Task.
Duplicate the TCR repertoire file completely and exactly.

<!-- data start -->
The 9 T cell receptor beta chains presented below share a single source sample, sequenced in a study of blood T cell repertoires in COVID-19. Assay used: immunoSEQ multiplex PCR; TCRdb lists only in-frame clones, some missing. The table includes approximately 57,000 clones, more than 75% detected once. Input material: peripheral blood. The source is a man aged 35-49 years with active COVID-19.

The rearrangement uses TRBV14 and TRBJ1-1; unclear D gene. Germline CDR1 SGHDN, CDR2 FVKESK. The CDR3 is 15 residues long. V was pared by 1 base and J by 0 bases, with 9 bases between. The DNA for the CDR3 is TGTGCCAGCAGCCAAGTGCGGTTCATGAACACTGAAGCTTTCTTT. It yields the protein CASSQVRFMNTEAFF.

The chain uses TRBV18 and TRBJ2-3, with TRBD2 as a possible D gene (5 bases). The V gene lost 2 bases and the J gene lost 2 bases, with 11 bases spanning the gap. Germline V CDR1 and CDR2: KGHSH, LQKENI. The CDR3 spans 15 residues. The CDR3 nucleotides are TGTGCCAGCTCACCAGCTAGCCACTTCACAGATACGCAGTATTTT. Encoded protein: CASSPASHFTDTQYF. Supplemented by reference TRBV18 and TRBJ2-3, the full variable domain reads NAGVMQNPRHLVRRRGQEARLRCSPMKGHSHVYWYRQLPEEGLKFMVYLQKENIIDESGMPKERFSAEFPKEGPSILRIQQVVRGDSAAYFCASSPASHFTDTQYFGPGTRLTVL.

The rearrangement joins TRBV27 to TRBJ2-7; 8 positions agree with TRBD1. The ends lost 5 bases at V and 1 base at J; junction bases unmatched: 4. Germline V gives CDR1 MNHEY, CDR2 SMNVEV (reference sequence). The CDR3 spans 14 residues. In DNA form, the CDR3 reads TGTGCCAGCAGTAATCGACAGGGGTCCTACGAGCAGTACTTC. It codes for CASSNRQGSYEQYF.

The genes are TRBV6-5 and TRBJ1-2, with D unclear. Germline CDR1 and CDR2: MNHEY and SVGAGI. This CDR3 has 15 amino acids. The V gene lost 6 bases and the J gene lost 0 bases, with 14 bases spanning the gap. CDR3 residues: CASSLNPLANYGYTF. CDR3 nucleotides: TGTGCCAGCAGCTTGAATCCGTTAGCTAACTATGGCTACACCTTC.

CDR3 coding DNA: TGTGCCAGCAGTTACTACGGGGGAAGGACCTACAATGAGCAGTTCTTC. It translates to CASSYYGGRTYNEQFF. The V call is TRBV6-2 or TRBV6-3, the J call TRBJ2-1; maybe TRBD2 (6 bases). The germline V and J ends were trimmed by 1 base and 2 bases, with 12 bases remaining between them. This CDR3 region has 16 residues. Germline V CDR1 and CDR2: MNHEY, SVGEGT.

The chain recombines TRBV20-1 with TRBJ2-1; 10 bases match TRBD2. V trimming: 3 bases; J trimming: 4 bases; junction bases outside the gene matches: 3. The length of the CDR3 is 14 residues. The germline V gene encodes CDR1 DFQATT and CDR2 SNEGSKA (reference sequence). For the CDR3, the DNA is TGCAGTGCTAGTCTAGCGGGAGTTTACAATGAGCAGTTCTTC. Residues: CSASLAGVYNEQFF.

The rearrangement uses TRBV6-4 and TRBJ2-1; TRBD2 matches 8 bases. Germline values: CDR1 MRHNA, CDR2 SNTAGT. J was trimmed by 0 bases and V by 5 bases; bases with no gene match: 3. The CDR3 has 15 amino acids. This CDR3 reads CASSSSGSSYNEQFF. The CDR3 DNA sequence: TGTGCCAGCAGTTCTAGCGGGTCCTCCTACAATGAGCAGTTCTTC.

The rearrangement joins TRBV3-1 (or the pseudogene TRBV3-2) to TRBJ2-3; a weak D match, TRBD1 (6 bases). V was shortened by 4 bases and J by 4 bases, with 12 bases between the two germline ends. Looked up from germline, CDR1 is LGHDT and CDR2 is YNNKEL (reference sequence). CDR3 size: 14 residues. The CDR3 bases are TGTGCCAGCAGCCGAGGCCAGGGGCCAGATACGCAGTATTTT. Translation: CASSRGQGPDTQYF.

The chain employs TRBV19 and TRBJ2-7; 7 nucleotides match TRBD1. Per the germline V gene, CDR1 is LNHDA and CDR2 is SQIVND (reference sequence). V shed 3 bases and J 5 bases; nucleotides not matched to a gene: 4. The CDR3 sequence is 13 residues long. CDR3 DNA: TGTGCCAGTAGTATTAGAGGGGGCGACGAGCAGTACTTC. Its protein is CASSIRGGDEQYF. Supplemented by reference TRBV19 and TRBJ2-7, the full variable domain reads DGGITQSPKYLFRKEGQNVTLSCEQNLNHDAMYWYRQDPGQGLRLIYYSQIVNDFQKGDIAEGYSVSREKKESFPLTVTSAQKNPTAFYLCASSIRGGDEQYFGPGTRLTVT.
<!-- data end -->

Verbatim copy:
The 9 T cell receptor beta chains presented below share a single source sample, sequenced in a study of blood T cell repertoires in COVID-19. Assay used: immunoSEQ multiplex PCR; TCRdb lists only in-frame clones, some missing. The table includes approximately 57,000 clones, more than 75% detected once. Input material: peripheral blood. The source is a man aged 35-49 years with active COVID-19.

The rearrangement uses TRBV14 and TRBJ1-1; unclear D gene. Germline CDR1 SGHDN, CDR2 FVKESK. The CDR3 is 15 residues long. V was pared by 1 base and J by 0 bases, with 9 bases between. The DNA for the CDR3 is TGTGCCAGCAGCCAAGTGCGGTTCATGAACACTGAAGCTTTCTTT. It yields the protein CASSQVRFMNTEAFF.

The chain uses TRBV18 and TRBJ2-3, with TRBD2 as a possible D gene (5 bases). The V gene lost 2 bases and the J gene lost 2 bases, with 11 bases spanning the gap. Germline V CDR1 and CDR2: KGHSH, LQKENI. The CDR3 spans 15 residues. The CDR3 nucleotides are TGTGCCAGCTCACCAGCTAGCCACTTCACAGATACGCAGTATTTT. Encoded protein: CASSPASHFTDTQYF. Supplemented by reference TRBV18 and TRBJ2-3, the full variable domain reads NAGVMQNPRHLVRRRGQEARLRCSPMKGHSHVYWYRQLPEEGLKFMVYLQKENIIDESGMPKERFSAEFPKEGPSILRIQQVVRGDSAAYFCASSPASHFTDTQYFGPGTRLTVL.

The rearrangement joins TRBV27 to TRBJ2-7; 8 positions agree with TRBD1. The ends lost 5 bases at V and 1 base at J; junction bases unmatched: 4. Germline V gives CDR1 MNHEY, CDR2 SMNVEV (reference sequence). The CDR3 spans 14 residues. In DNA form, the CDR3 reads TGTGCCAGCAGTAATCGACAGGGGTCCTACGAGCAGTACTTC. It codes for CASSNRQGSYEQYF.

The genes are TRBV6-5 and TRBJ1-2, with D unclear. Germline CDR1 and CDR2: MNHEY and SVGAGI. This CDR3 has 15 amino acids. The V gene lost 6 bases and the J gene lost 0 bases, with 14 bases spanning the gap. CDR3 residues: CASSLNPLANYGYTF. CDR3 nucleotides: TGTGCCAGCAGCTTGAATCCGTTAGCTAACTATGGCTACACCTTC.

CDR3 coding DNA: TGTGCCAGCAGTTACTACGGGGGAAGGACCTACAATGAGCAGTTCTTC. It translates to CASSYYGGRTYNEQFF. The V call is TRBV6-2 or TRBV6-3, the J call TRBJ2-1; maybe TRBD2 (6 bases). The germline V and J ends were trimmed by 1 base and 2 bases, with 12 bases remaining between them. This CDR3 region has 16 residues. Germline V CDR1 and CDR2: MNHEY, SVGEGT.

The chain recombines TRBV20-1 with TRBJ2-1; 10 bases match TRBD2. V trimming: 3 bases; J trimming: 4 bases; junction bases outside the gene matches: 3. The length of the CDR3 is 14 residues. The germline V gene encodes CDR1 DFQATT and CDR2 SNEGSKA (reference sequence). For the CDR3, the DNA is TGCAGTGCTAGTCTAGCGGGAGTTTACAATGAGCAGTTCTTC. Residues: CSASLAGVYNEQFF.

The rearrangement uses TRBV6-4 and TRBJ2-1; TRBD2 matches 8 bases. Germline values: CDR1 MRHNA, CDR2 SNTAGT. J was trimmed by 0 bases and V by 5 bases; bases with no gene match: 3. The CDR3 has 15 amino acids. This CDR3 reads CASSSSGSSYNEQFF. The CDR3 DNA sequence: TGTGCCAGCAGTTCTAGCGGGTCCTCCTACAATGAGCAGTTCTTC.

The rearrangement joins TRBV3-1 (or the pseudogene TRBV3-2) to TRBJ2-3; a weak D match, TRBD1 (6 bases). V was shortened by 4 bases and J by 4 bases, with 12 bases between the two germline ends. Looked up from germline, CDR1 is LGHDT and CDR2 is YNNKEL (reference sequence). CDR3 size: 14 residues. The CDR3 bases are TGTGCCAGCAGCCGAGGCCAGGGGCCAGATACGCAGTATTTT. Translation: CASSRGQGPDTQYF.

The chain employs TRBV19 and TRBJ2-7; 7 nucleotides match TRBD1. Per the germline V gene, CDR1 is LNHDA and CDR2 is SQIVND (reference sequence). V shed 3 bases and J 5 bases; nucleotides not matched to a gene: 4. The CDR3 sequence is 13 residues long. CDR3 DNA: TGTGCCAGTAGTATTAGAGGGGGCGACGAGCAGTACTTC. Its protein is CASSIRGGDEQYF. Supplemented by reference TRBV19 and TRBJ2-7, the full variable domain reads DGGITQSPKYLFRKEGQNVTLSCEQNLNHDAMYWYRQDPGQGLRLIYYSQIVNDFQKGDIAEGYSVSREKKESFPLTVTSAQKNPTAFYLCASSIRGGDEQYFGPGTRLTVT.